Mark Herrmann Newsday columnist Mark Herrmann

Herrmann has covered the Mets and Yankees since 1988, and has been Newsday’s national golf writer since 2002.

SHEBOYGAN, Wis. - Anyone who has dramatically lost a major golf championship needs to have an inner dialogue that ends with, "This is not the end of the world," or some other fib just like it.

All right, so it isn't technically the end of the world, but it sure feels like it when you've thrown away a lead on the last hole or two, or when you do something silly like breaking the rules by mistakenly grounding your club in the bunker and incurring a two-stroke penalty. That is what Dustin Johnson did the last time the PGA Championship was held here at Whistling Straits.

Now that Johnson and the PGA are back, so is the feeling that this place is the home office for heartache. He and a few other golfers are here, trying to forget the unforgettable. In golf, you have no choice.

"Obviously, when you get that close, you do look at a few things," said Louis Oosthuizen, who comes into the PGA off a playoff loss in the British Open. Sure there was a stroke here or there during 72 holes that could have made all the difference in the world. "Obviously there were putts being missed. But that happens. That's golf."

Bubba Watson could have had an earlier start on his major title collection had he not hit a shot into the water on No. 18 five years ago, losing a playoff in the tournament that Johnson basically forfeited by not reading the rules about what constitutes a bunker here.

Watson said yesterday that he nonetheless has good memories about that week. A golfer has to think that way if he wants to win the next time he is in a major playoff -- as he did, against Oosthuizen at the 2012 Masters.

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"I'm a golfer, I'm human and I think about negative stuff," Watson said. "You've got to remember it's golf. You're going to have good days and bad days. You're going to have bad days if you shoot free throws if you're a basketball player, bad days at the plate if you're a baseball player."

Even Jordan Spieth has cause for regret this week, having lost his grip on a lead late in the fourth round at St Andrews and costing himself a shot at becoming the first to win the modern Grand Slam.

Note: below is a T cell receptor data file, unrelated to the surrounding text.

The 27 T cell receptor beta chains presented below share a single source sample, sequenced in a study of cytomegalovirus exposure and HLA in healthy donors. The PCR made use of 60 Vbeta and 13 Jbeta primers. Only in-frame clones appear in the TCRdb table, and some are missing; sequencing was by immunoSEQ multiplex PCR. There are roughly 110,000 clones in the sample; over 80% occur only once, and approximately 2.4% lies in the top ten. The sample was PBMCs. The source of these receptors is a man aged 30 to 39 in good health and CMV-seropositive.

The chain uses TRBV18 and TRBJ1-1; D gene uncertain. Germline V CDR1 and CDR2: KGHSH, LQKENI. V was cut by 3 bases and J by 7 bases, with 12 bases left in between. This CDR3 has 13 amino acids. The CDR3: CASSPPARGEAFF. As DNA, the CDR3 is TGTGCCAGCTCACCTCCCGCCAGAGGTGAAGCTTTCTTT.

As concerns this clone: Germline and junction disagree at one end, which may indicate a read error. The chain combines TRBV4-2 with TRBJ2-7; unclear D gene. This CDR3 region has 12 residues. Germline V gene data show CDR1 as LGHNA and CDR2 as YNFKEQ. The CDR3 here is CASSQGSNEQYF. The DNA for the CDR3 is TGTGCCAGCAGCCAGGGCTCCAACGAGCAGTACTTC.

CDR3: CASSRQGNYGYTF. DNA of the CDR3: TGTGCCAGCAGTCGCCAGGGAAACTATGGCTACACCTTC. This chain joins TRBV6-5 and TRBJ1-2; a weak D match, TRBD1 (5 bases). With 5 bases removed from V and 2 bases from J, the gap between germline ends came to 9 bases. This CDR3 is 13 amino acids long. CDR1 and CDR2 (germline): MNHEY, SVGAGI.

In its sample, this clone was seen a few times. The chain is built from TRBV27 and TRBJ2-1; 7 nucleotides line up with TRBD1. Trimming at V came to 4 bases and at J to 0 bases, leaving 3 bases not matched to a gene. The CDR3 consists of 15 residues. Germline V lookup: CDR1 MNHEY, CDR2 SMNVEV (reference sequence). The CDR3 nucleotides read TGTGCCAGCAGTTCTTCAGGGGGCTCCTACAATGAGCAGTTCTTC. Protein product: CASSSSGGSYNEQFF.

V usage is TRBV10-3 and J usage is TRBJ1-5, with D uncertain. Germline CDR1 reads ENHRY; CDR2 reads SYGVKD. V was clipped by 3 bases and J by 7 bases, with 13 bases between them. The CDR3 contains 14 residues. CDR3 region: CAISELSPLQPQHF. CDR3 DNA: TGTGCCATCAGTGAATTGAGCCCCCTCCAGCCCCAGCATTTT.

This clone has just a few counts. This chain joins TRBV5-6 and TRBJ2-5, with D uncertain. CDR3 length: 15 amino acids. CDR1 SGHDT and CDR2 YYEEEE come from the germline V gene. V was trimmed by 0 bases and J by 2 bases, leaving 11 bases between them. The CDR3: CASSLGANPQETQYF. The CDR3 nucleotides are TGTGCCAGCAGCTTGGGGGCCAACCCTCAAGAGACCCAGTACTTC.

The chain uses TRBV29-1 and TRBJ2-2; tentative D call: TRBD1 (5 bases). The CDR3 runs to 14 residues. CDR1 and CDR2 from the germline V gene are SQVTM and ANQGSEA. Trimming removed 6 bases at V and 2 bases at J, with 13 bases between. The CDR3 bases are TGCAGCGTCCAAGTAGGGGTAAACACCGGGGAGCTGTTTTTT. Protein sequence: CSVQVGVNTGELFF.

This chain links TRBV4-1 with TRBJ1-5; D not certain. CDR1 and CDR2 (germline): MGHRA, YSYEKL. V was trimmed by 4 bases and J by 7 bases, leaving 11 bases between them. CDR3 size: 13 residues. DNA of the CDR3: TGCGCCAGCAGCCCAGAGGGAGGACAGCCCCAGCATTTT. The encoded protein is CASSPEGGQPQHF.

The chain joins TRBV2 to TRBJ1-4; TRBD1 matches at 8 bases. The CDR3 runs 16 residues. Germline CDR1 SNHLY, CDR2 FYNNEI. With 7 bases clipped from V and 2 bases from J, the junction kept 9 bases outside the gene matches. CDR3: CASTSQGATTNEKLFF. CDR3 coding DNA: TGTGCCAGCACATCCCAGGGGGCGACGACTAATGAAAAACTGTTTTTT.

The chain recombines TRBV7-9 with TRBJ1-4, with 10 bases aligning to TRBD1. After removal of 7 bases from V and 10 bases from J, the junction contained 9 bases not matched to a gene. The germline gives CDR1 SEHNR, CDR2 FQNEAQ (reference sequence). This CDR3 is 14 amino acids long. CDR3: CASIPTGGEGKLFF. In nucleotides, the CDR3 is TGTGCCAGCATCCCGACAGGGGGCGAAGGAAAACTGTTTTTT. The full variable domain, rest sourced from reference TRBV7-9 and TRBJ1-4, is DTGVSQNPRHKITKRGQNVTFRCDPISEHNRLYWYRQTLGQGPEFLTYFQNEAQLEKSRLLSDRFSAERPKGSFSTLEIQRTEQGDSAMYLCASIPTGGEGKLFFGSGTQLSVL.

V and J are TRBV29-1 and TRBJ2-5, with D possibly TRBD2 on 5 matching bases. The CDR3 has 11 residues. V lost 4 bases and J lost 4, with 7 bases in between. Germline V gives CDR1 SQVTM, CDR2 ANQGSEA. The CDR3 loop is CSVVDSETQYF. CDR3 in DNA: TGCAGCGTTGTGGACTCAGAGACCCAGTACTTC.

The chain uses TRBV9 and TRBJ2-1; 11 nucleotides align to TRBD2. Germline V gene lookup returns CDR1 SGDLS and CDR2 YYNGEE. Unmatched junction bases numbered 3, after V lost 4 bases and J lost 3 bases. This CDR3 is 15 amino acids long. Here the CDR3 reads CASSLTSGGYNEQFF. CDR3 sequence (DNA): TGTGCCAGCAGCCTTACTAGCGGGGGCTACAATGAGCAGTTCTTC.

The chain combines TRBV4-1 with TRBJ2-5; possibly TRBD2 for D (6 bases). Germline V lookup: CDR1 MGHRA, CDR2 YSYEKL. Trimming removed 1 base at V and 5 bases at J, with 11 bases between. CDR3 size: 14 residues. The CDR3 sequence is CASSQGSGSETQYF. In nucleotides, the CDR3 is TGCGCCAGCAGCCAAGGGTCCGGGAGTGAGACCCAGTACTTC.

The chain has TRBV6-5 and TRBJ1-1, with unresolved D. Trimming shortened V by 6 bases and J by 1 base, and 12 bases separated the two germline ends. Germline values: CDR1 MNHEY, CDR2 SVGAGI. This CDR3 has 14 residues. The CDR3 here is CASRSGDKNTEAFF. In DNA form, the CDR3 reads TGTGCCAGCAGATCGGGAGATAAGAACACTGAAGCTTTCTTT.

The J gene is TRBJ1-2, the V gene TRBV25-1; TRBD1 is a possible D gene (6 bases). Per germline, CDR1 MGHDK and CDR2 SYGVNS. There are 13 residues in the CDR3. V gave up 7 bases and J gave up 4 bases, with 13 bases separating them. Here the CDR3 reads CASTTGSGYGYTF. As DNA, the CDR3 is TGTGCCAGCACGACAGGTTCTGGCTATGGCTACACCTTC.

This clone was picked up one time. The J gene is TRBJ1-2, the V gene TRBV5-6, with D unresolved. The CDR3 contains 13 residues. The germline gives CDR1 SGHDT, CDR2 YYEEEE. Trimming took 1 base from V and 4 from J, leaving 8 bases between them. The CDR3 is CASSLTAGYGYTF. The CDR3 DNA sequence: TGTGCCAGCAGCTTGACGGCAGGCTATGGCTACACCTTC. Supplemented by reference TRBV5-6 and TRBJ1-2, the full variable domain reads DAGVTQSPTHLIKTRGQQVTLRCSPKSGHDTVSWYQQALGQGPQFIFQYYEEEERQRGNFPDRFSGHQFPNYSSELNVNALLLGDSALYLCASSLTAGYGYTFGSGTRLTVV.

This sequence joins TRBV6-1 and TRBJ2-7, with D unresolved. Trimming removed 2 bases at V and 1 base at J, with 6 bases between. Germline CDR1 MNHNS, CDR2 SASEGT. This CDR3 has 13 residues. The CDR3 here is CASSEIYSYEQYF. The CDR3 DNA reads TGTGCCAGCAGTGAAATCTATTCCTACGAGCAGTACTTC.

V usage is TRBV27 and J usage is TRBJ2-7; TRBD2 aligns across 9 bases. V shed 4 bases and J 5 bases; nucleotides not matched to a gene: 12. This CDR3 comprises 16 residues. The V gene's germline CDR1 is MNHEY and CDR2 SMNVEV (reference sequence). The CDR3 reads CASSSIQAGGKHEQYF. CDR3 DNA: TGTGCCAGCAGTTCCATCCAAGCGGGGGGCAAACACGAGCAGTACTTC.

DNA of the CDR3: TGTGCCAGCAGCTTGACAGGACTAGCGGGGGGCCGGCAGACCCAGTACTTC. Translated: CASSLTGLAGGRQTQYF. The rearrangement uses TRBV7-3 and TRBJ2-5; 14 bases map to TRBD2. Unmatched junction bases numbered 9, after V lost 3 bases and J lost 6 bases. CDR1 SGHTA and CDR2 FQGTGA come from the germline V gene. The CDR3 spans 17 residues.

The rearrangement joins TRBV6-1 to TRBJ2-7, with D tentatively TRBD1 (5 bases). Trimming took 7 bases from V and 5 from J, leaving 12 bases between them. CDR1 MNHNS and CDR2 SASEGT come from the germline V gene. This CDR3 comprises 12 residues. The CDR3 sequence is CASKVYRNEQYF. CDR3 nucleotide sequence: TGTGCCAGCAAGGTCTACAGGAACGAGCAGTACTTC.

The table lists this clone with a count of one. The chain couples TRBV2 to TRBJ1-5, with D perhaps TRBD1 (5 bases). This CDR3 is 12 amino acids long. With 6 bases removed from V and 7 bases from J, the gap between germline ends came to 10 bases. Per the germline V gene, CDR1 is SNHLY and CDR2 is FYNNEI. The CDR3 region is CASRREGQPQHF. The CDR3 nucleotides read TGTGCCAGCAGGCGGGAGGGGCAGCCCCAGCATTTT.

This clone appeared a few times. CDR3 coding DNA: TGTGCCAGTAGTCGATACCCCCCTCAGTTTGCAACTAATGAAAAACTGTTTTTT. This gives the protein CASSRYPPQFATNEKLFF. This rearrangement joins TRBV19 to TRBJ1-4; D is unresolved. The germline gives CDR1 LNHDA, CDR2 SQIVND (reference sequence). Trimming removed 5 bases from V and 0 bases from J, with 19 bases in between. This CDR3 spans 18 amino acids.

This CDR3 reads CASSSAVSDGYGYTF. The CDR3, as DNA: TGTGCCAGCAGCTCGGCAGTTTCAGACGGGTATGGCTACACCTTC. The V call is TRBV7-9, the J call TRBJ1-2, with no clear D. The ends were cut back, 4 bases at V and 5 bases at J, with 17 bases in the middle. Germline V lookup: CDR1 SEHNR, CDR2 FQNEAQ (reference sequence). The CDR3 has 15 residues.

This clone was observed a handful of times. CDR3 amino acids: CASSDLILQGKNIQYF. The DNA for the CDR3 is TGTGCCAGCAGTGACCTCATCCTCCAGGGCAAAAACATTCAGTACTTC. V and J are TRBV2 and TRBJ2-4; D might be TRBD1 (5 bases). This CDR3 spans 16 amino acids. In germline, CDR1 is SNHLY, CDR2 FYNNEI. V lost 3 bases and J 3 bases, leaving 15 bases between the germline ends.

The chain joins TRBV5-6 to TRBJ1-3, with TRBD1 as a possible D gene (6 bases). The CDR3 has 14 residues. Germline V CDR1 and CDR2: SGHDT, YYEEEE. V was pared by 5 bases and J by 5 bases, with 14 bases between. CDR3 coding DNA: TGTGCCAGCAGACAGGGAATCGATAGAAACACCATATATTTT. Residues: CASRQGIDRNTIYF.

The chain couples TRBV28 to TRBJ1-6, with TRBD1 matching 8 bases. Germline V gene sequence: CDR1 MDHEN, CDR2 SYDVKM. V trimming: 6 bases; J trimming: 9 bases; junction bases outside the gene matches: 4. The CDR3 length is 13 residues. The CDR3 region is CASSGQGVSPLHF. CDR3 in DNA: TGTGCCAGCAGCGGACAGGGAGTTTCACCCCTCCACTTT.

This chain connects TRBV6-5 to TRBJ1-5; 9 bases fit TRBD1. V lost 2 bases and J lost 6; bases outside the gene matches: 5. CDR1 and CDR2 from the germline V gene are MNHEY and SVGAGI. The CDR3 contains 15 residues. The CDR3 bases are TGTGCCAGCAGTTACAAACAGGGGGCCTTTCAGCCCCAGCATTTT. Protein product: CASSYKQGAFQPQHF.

But nobody has as much mental erasing to do as Johnson. Not counting his heartbreaks at other tournaments, especially this year's U.S. Open, he has to overcome the thought of losing the Wanamaker Trophy because he didn't realize he was in a bunker on No. 18. Worse yet, he didn't find out he was penalized until after he finished what appeared to have been a life-changing victorious round.

"Dustin's locker was next to mine, for obvious reasons," said current British Open champion Zach Johnson, referring to the alphabetical setup in locker rooms. "I consoled him the best I could. What do you say? He was upset, clearly, as he should be. But his attitude was actually pretty good."

Dustin Johnson, who will have a news conference Wednesday, was awash in high-fives and fans' love during his practice round Tuesday. After his long tee shot on No. 10, an admiring spectator said that the ball went so far, "It's not fair!"

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The key to golf is not letting yourself think that bad breaks and sad endings are signs that life isn't fair.

Long Island pro Ben Polland, the 25-year-old Deepdale assistant, lost the national club pros' tournament with a double bogey on the last hole. His consolation was that he qualified for the PGA Championship anyway by finishing among the top 20. Plus, he knows that stuff like that just happens.

"It didn't really seem like that big a deal at the time. You win tournaments, you lose tournaments," he said. "I know it happened kind of abruptly but it's not the biggest thing in the world."